- The Washington Times
Thursday, February 14, 2013

A heated back-and-forth between Republican Rep. Dana Rohrabacher and an 18-year-old college student who confessed to being an illegal immigrant has turned even hotter, as players on both sides give conflicting accounts of what occurred.

Mr. Rohrabacher and the college student faced off Feb. 6, according to a report in The Hill, during a meeting in the congressman’s Capitol Hill office, at a time when President Obama was pushing the passage of immigration reform. Both sides admit the meeting ended in shouting, and the college student — Jessica Bravo, a freshman at Golden West College in California — left in tears, The Hill reported. But from there, the stories differ.

Ms. Bravo said Mr. Rohrabacher started the fight and began shouting at learning she was an “undocumented” immigrant, she said, according to The Hill. She said the congressman claimed to “hate illegals” and threatened to deport her and her family, according to the report.

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“The moment I said that word [undocumented], it just completely changed the mood of the room,” she said, in The Hill report. “I couldn’t even talk anymore because I was crying.”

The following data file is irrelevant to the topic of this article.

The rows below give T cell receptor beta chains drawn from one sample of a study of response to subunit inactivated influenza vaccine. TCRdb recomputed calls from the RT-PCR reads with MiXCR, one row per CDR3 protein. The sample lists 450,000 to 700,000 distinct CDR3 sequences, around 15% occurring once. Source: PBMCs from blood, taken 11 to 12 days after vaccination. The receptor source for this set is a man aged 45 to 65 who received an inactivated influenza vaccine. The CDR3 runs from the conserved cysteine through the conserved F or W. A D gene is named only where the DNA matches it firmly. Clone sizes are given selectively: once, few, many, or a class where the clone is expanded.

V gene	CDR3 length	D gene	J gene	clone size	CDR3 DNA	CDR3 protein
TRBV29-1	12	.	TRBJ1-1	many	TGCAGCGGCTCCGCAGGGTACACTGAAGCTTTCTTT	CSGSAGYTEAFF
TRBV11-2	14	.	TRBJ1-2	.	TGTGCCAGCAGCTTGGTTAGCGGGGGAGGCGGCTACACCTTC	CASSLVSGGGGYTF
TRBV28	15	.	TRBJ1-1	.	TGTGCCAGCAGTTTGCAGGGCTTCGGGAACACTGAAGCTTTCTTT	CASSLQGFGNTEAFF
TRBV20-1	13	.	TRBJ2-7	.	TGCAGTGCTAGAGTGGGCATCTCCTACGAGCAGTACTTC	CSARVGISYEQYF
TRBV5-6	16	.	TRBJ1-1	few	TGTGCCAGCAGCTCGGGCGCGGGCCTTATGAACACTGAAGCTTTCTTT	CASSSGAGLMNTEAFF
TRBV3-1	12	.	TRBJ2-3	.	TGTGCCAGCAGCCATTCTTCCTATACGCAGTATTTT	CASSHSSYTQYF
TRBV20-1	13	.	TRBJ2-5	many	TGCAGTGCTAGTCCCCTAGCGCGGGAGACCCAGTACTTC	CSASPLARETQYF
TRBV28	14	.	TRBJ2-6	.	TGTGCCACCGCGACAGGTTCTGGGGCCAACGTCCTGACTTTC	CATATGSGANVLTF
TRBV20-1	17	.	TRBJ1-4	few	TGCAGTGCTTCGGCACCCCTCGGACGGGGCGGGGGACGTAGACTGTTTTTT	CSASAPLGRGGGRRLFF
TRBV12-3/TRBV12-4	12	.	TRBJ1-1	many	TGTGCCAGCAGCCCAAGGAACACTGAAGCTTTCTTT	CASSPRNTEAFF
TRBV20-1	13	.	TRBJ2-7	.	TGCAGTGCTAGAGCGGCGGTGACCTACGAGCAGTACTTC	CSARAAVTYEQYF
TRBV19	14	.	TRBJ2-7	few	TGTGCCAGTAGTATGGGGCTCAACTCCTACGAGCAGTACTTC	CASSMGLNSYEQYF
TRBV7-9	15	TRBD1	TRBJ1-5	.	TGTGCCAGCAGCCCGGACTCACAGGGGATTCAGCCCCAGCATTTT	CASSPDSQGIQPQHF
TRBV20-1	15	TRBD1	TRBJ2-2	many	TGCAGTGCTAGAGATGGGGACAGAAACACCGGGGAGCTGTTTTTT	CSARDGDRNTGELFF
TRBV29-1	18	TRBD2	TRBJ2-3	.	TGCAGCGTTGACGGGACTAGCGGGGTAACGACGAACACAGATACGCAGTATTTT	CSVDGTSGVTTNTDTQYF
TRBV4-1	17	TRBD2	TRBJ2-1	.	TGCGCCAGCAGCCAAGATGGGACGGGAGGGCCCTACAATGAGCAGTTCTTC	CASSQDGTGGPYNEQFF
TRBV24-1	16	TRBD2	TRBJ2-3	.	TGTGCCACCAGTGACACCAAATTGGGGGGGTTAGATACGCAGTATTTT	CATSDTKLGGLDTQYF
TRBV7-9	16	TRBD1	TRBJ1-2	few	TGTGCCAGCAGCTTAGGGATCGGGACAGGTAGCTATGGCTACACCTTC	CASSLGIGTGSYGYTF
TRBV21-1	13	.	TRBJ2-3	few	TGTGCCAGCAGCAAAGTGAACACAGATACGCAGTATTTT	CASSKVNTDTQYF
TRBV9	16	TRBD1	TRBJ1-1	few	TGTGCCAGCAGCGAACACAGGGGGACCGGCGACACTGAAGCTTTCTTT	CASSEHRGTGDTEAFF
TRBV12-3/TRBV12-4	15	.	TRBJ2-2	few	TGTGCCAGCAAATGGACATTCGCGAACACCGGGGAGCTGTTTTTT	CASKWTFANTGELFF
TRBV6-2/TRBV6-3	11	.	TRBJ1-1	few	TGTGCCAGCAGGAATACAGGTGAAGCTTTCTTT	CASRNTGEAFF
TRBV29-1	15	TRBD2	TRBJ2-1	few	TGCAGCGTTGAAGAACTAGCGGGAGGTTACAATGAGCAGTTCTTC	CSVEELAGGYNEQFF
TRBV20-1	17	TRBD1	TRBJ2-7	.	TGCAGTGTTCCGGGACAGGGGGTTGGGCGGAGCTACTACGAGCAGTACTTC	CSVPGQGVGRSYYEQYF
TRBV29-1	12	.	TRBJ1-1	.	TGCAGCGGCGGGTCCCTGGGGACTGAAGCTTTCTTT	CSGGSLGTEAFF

Mr. Rohrabacher’s office, however, sees it differently.

A spokeswoman for the congressman said Minerva Gomez, an immigration reform activist who accompanied Ms. Bravo to the office, started the dispute by being rude to staffers and suggesting Mr. Rohrabacher’s opposition to amnesty was discriminatory, The Hill reports.

The congressman listened politely to Ms. Bravo’s point of view, asking at one point why illegal immigrants should be given special treatment over those who want to enter the country legally, spokeswoman Tara Setmayer said. When Ms. Bravo didn’t know how to answer, Ms. Gomez stepped in, The Hill reported.

That’s when tensions rose. Ms. Gomez accused Mr. Rohrabacher of opposing amnesty because of the “color of [immigrants’] skin,” said Ms. Setmayer, The Hill reports. That’s when Ms. Setmayer, who is black, attempted to intervene and calm the situation, according to The Hill.

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